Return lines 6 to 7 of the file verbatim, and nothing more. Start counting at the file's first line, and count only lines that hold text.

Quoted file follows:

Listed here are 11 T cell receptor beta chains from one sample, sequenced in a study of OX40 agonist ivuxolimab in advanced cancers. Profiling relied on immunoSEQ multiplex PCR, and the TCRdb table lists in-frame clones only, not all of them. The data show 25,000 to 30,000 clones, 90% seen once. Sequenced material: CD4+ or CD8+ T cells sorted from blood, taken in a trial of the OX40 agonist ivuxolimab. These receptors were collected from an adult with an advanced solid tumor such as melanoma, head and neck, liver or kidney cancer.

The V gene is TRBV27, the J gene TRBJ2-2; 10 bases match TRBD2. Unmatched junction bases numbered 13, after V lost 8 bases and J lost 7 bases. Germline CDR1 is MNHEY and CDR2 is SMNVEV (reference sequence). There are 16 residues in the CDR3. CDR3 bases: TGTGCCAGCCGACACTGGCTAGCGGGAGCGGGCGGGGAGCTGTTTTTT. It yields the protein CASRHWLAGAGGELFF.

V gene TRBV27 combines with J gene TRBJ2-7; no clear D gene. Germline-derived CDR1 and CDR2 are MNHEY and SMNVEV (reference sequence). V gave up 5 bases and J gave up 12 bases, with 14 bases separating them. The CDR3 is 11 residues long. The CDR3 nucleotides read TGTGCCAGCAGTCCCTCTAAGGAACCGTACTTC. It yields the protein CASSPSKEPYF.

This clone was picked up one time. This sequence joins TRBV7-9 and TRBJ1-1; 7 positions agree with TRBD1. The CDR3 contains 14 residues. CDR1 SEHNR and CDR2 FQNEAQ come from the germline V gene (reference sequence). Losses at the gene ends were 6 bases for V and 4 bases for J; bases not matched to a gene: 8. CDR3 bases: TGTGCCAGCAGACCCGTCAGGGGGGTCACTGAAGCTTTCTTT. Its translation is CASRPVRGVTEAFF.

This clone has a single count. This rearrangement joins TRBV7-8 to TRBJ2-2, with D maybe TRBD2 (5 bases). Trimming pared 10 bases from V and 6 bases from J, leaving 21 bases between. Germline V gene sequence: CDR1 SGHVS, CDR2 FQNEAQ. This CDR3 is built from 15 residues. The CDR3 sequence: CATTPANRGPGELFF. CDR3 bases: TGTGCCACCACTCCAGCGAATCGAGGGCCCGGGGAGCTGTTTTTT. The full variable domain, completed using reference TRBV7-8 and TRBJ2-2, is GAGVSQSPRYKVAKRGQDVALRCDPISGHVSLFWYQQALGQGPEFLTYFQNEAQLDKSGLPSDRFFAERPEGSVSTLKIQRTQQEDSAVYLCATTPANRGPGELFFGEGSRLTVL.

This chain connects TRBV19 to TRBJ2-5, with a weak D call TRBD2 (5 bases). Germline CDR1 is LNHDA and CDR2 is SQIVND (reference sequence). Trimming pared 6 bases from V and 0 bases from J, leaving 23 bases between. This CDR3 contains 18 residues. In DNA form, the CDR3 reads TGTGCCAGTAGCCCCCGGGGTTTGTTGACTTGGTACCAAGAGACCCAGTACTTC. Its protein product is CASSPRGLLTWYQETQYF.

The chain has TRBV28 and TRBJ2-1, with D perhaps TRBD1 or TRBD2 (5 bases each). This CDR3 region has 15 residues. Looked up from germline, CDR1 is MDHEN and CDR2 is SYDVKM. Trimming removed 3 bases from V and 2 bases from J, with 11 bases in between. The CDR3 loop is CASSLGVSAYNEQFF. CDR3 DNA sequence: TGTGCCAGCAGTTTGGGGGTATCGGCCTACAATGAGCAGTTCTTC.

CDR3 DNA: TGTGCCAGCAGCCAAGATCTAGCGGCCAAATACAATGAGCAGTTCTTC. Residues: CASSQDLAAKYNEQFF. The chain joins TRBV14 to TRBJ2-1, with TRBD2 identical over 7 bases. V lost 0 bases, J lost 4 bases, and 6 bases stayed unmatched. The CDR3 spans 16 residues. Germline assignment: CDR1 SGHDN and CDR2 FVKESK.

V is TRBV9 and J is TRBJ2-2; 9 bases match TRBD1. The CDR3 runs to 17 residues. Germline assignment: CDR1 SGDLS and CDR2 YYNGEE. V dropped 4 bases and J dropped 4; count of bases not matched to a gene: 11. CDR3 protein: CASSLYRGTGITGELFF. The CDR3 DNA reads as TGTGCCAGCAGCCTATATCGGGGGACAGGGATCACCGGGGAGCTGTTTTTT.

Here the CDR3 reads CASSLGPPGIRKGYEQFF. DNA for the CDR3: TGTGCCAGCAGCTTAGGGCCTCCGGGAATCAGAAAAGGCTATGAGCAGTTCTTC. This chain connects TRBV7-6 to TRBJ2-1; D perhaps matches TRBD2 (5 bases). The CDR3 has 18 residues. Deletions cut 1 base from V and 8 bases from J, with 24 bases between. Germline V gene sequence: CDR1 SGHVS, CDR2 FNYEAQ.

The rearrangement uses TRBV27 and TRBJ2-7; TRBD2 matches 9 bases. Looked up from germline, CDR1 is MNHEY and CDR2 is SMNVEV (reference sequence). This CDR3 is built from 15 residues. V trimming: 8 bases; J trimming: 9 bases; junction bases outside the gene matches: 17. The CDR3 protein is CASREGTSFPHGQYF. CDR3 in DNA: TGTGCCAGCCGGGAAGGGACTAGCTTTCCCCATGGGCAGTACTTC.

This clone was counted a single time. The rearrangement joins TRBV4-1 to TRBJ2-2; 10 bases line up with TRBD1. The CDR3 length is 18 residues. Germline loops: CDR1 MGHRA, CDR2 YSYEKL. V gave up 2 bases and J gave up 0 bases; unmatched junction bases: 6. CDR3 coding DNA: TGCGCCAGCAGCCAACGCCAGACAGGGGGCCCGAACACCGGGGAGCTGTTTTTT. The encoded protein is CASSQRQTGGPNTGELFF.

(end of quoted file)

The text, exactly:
This chain connects TRBV19 to TRBJ2-5, with a weak D call TRBD2 (5 bases). Germline CDR1 is LNHDA and CDR2 is SQIVND (reference sequence). Trimming pared 6 bases from V and 0 bases from J, leaving 23 bases between. This CDR3 contains 18 residues. In DNA form, the CDR3 reads TGTGCCAGTAGCCCCCGGGGTTTGTTGACTTGGTACCAAGAGACCCAGTACTTC. Its protein product is CASSPRGLLTWYQETQYF.

The chain has TRBV28 and TRBJ2-1, with D perhaps TRBD1 or TRBD2 (5 bases each). This CDR3 region has 15 residues. Looked up from germline, CDR1 is MDHEN and CDR2 is SYDVKM. Trimming removed 3 bases from V and 2 bases from J, with 11 bases in between. The CDR3 loop is CASSLGVSAYNEQFF. CDR3 DNA sequence: TGTGCCAGCAGTTTGGGGGTATCGGCCTACAATGAGCAGTTCTTC.